</esf:value>
	</esf:condition>
</esf:conditions>

The value element is composed by two arguments: the first is a string that represents a matching Distinguished Name (DN). The second argument is optional, if used, it must be an exclamation mark (’!’). The exclamation mark indicates that the result for this condition must be reversed.

The DN value is used to match the one used to sign the bundles and can contain the description of the complete chain of certificates used to sign the bundle. Each certificate of the chain is separated from the others using a semicolon. The usage of wildcards is supported.

🚧

Order of certificates in the value element is important: reversing it indicates the opposite signing relationship.

Two wildcards are supported:

  • the star (*)
  • the hyphen (-)

The start wildcard can be used as part of the right-hand argument of an attribute, such as:

CN=*,O=Organization,C=IT

This matches all the certificates that have every common name (CN) and the correspondent Organization and Country value.

When used alone, the star wildcard matches at most one certificate. For example:

*;CN=Common Name,O=Organization,C=IT

The hyphen wildcard matches zero or more certificates.

Permissions Element

The permissions element contains one or more permission rules that are explicitly defined in the value element contained. The permission element can contain a java permission or an OSGi-related permission. This value must be provided without starting and ending parenthesis in a format that is similar to the default Java policy syntax.

Each permission requires a permission name (e.g., java.security.AllPermission) and one values node to be supplied. The values node may contain one or more value elements depending on the permission definition. Typically, the first value is named Target Name and specifies what the permission will allow or deny.

Another parameter may specify the operation (i.e., read, write, etc.) that will be permitted or denied by the rule.

Java supports several security checks that the developer can specify. Following, a list of them:

  • java.security.AllPermission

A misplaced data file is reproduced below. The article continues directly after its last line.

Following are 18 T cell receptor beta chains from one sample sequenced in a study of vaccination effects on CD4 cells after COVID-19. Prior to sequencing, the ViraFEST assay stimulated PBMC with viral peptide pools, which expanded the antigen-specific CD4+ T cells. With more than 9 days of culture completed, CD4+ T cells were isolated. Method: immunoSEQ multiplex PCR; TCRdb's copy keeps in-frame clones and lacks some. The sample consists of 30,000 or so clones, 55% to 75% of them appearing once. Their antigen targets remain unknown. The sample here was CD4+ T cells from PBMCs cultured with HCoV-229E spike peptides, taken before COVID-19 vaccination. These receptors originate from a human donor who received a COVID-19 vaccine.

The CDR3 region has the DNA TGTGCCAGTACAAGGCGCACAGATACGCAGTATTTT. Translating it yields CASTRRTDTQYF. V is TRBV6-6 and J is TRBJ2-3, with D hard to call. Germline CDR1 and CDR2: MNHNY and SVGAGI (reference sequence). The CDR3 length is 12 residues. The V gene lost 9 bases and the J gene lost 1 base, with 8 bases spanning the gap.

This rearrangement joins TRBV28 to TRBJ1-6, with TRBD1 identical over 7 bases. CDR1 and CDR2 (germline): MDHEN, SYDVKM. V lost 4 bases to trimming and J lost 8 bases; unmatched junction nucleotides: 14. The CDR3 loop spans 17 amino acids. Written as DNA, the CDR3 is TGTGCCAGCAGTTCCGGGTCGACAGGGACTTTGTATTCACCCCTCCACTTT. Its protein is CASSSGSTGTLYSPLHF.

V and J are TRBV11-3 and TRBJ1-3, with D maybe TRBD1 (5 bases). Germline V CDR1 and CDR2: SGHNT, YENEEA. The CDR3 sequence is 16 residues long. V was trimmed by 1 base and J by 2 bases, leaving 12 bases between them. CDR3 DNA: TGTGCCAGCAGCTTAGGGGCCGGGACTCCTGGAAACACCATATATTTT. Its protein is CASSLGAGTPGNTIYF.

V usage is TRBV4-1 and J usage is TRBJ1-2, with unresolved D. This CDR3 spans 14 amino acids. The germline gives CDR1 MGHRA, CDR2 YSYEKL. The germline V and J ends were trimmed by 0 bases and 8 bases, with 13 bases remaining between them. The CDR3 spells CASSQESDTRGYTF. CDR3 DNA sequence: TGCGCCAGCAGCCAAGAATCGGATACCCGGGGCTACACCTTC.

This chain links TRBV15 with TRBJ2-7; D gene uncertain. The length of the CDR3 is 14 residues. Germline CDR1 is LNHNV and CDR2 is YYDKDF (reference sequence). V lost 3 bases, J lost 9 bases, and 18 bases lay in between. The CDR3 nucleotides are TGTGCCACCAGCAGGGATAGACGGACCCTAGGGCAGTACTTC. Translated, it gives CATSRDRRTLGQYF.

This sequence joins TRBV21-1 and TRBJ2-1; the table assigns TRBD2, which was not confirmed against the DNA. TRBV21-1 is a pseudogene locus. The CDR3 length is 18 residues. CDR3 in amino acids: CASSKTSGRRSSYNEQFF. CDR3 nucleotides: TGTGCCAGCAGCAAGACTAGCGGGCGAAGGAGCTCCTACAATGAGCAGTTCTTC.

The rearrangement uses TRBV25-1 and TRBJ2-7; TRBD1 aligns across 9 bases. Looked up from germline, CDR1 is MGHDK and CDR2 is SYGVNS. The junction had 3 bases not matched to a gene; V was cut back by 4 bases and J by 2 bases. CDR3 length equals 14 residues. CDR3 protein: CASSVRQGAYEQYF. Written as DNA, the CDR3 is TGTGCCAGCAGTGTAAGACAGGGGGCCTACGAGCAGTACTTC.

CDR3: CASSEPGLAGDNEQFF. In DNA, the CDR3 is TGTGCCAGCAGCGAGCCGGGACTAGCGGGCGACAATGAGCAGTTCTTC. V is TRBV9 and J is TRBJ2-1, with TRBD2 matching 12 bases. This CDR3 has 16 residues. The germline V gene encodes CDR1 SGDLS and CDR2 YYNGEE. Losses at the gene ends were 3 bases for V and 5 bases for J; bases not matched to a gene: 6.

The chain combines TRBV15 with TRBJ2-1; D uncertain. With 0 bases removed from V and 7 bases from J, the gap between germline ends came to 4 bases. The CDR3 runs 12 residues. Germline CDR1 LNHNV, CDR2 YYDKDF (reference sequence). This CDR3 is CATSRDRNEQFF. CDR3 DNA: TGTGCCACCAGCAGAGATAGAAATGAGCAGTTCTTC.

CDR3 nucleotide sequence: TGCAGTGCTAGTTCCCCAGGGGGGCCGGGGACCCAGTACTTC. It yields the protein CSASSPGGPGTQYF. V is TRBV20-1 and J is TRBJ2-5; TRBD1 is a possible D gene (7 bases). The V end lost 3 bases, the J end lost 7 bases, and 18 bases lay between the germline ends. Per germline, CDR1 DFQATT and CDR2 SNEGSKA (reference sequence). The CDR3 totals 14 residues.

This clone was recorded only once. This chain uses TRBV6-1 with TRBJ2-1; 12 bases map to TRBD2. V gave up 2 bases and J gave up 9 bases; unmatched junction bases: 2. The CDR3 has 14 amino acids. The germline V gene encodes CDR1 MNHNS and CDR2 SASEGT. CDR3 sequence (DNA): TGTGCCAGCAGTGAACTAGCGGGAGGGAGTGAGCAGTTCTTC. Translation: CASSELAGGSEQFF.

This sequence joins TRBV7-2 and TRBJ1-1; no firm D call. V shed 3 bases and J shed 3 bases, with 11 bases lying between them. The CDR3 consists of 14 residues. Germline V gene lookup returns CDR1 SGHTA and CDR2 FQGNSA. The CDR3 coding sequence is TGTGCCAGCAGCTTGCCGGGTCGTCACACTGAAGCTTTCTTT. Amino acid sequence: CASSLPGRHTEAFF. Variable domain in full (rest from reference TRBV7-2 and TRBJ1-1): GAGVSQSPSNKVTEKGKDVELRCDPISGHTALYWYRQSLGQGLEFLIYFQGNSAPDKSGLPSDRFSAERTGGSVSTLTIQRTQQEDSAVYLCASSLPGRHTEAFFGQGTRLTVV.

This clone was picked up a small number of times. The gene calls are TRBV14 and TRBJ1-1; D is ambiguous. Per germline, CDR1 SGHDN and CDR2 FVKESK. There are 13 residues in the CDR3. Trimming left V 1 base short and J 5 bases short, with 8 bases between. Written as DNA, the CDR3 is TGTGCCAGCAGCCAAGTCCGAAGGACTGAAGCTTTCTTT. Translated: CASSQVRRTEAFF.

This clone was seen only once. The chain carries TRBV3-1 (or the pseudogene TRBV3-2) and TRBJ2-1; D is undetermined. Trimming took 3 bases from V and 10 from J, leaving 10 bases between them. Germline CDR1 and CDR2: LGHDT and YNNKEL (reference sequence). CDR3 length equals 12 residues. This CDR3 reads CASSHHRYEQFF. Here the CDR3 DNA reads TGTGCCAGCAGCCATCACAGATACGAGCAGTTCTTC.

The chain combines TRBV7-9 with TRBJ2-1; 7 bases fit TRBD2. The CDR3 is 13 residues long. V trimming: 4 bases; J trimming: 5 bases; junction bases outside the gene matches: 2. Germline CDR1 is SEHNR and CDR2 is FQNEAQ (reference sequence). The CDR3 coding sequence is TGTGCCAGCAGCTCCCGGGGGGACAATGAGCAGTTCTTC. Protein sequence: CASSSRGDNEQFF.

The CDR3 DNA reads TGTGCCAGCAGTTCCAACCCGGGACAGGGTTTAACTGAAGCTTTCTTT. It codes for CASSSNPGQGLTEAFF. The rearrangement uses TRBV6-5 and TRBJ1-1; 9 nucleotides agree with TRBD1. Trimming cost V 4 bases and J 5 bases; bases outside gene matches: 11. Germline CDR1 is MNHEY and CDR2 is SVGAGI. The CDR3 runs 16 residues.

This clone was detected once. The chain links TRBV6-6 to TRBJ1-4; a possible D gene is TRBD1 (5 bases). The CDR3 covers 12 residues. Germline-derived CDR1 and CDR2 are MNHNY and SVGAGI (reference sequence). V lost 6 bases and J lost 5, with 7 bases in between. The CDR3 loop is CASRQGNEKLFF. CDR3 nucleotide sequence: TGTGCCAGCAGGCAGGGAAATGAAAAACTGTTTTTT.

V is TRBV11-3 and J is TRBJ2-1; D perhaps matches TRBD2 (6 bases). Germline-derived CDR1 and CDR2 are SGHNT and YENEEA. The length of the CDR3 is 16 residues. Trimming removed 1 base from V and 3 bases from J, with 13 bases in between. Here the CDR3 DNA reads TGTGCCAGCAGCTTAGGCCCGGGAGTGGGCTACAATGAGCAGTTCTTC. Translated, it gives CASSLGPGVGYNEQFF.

• java.security.SecurityPermission
  • java.security.UnresolvedPermission
  • java.awt.AWTPermission
  • java.io.FilePermission
  • java.io.SerializablePermission
  • java.lang.reflect.ReflectPermission
  • java.lang.RuntimePermission
  • java.net.NetPermission
  • java.net.SocketPermission
  • java.sql.SQLPermission
  • java.util.PropertyPermission
  • java.util.logging.LoggingPermission
  • javax.net.ssl.SSLPermission
  • javax.security.auth.AuthPermission
  • javax.security.auth.PrivateCredentialPermission
  • javax.security.auth.kerberos.DelegationPermission
  • javax.security.auth.kerberos.ServicePermission
  • javax.sound.sampled.AudioPermission

More details about the Java security permissions are available here.

The OSGi specification defines a few custom permissions, that can be grouped by the layers of the OSGi framework.

LayerPermission(s)
ModulePackagePermission - Controls which packages a bundle is allowed to import and/or export
BundlePermission - Controls which bundles a bundle is allowed to require
LifecycleAdminPermission - Controls which bundles are allowed to perform sensitive
lifecycle operations
ServicesServicePermission - Controls which services a bundle is allowed to publish and/or use

All the OSGi-specific permissions follow the same pattern of name and actions used by Java. For further details on the OSGi permissions, please refer to the official OSGi documentation.

Policy Generation

🚧

Prevent External Malicious Attacks

Custom security policies should be created in order to prevent external malicious attacks from unsigned bundles that can be installed on field devices. The policy should be as strict as possible in order to reduce the effects of malicious bundles on targeted system(s).

This Eurotech security policy example may be downloaded and used as a starting-point for the creation of custom policies:

πŸ“˜

Eurotech recommends creating security policies that only allow the execution of signed bundles.

Policy Change

The security policy file currently used by ESF is available at /opt/eurotech/esf/kura/security.policy

To change the current security policy the steps to do are (with ESF running):

  • overwrite the current policy file at /opt/eurotech/esf/kura/security.policy with the new security policy file;
  • using the ESF Gateway Administration Console, the policy file fingerprint must be reloaded (more info below). This feature is available by selecting the Settings option in the Systems area of the console and selecting the Security Options tab, and then clicking on the Reload fingerprint button provided in the Security Policy area;
  • stop and restart ESF.

πŸ“˜

A backup copy of the default security policy is available at /opt/eurotech/esf/security/policy_backup/

Consistency Check

During boot initialization, ESF validates the security policy file. In order to be accepted, the file must be compliant with the following XML Schema:

<?xml version="1.0" encoding="UTF-8"?>
<xs:schema attributeFormDefault="unqualified" elementFormDefault="qualified" targetNamespace="http://eurotech.com/esf/2.0" xmlns:xs="http://www.w3.org/2001/XMLSchema">
  <xs:element name="security">
    <xs:complexType>
      <xs:sequence>
        <xs:element name="properties">